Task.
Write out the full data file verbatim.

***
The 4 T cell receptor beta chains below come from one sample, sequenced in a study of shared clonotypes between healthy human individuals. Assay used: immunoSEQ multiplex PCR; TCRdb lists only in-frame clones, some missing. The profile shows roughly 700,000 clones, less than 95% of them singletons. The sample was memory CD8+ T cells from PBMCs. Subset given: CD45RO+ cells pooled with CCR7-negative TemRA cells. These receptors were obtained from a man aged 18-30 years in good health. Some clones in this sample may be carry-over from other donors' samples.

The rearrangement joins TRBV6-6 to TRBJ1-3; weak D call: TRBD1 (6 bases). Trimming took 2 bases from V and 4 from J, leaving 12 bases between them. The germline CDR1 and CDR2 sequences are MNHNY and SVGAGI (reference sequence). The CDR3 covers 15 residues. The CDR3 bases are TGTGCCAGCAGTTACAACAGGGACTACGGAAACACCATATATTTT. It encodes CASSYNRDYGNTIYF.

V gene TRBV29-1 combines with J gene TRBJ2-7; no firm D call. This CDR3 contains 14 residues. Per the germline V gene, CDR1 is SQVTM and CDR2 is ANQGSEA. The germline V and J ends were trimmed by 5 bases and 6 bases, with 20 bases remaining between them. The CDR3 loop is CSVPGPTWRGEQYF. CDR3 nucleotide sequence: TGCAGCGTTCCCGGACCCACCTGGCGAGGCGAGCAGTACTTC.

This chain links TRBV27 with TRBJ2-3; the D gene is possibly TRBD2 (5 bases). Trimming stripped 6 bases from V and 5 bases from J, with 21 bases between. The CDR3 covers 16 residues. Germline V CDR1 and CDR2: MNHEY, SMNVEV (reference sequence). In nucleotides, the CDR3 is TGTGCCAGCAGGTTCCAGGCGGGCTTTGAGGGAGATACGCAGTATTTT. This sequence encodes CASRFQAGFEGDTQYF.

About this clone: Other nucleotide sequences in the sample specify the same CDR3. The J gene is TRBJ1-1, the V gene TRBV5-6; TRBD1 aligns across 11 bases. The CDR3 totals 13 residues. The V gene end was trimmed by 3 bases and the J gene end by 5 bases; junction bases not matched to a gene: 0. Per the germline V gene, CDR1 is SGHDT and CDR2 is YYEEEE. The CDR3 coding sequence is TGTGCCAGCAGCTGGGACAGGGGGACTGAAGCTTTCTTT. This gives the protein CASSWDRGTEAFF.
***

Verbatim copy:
The 4 T cell receptor beta chains below come from one sample, sequenced in a study of shared clonotypes between healthy human individuals. Assay used: immunoSEQ multiplex PCR; TCRdb lists only in-frame clones, some missing. The profile shows roughly 700,000 clones, less than 95% of them singletons. The sample was memory CD8+ T cells from PBMCs. Subset given: CD45RO+ cells pooled with CCR7-negative TemRA cells. These receptors were obtained from a man aged 18-30 years in good health. Some clones in this sample may be carry-over from other donors' samples.

The rearrangement joins TRBV6-6 to TRBJ1-3; weak D call: TRBD1 (6 bases). Trimming took 2 bases from V and 4 from J, leaving 12 bases between them. The germline CDR1 and CDR2 sequences are MNHNY and SVGAGI (reference sequence). The CDR3 covers 15 residues. The CDR3 bases are TGTGCCAGCAGTTACAACAGGGACTACGGAAACACCATATATTTT. It encodes CASSYNRDYGNTIYF.

V gene TRBV29-1 combines with J gene TRBJ2-7; no firm D call. This CDR3 contains 14 residues. Per the germline V gene, CDR1 is SQVTM and CDR2 is ANQGSEA. The germline V and J ends were trimmed by 5 bases and 6 bases, with 20 bases remaining between them. The CDR3 loop is CSVPGPTWRGEQYF. CDR3 nucleotide sequence: TGCAGCGTTCCCGGACCCACCTGGCGAGGCGAGCAGTACTTC.

This chain links TRBV27 with TRBJ2-3; the D gene is possibly TRBD2 (5 bases). Trimming stripped 6 bases from V and 5 bases from J, with 21 bases between. The CDR3 covers 16 residues. Germline V CDR1 and CDR2: MNHEY, SMNVEV (reference sequence). In nucleotides, the CDR3 is TGTGCCAGCAGGTTCCAGGCGGGCTTTGAGGGAGATACGCAGTATTTT. This sequence encodes CASRFQAGFEGDTQYF.

About this clone: Other nucleotide sequences in the sample specify the same CDR3. The J gene is TRBJ1-1, the V gene TRBV5-6; TRBD1 aligns across 11 bases. The CDR3 totals 13 residues. The V gene end was trimmed by 3 bases and the J gene end by 5 bases; junction bases not matched to a gene: 0. Per the germline V gene, CDR1 is SGHDT and CDR2 is YYEEEE. The CDR3 coding sequence is TGTGCCAGCAGCTGGGACAGGGGGACTGAAGCTTTCTTT. This gives the protein CASSWDRGTEAFF.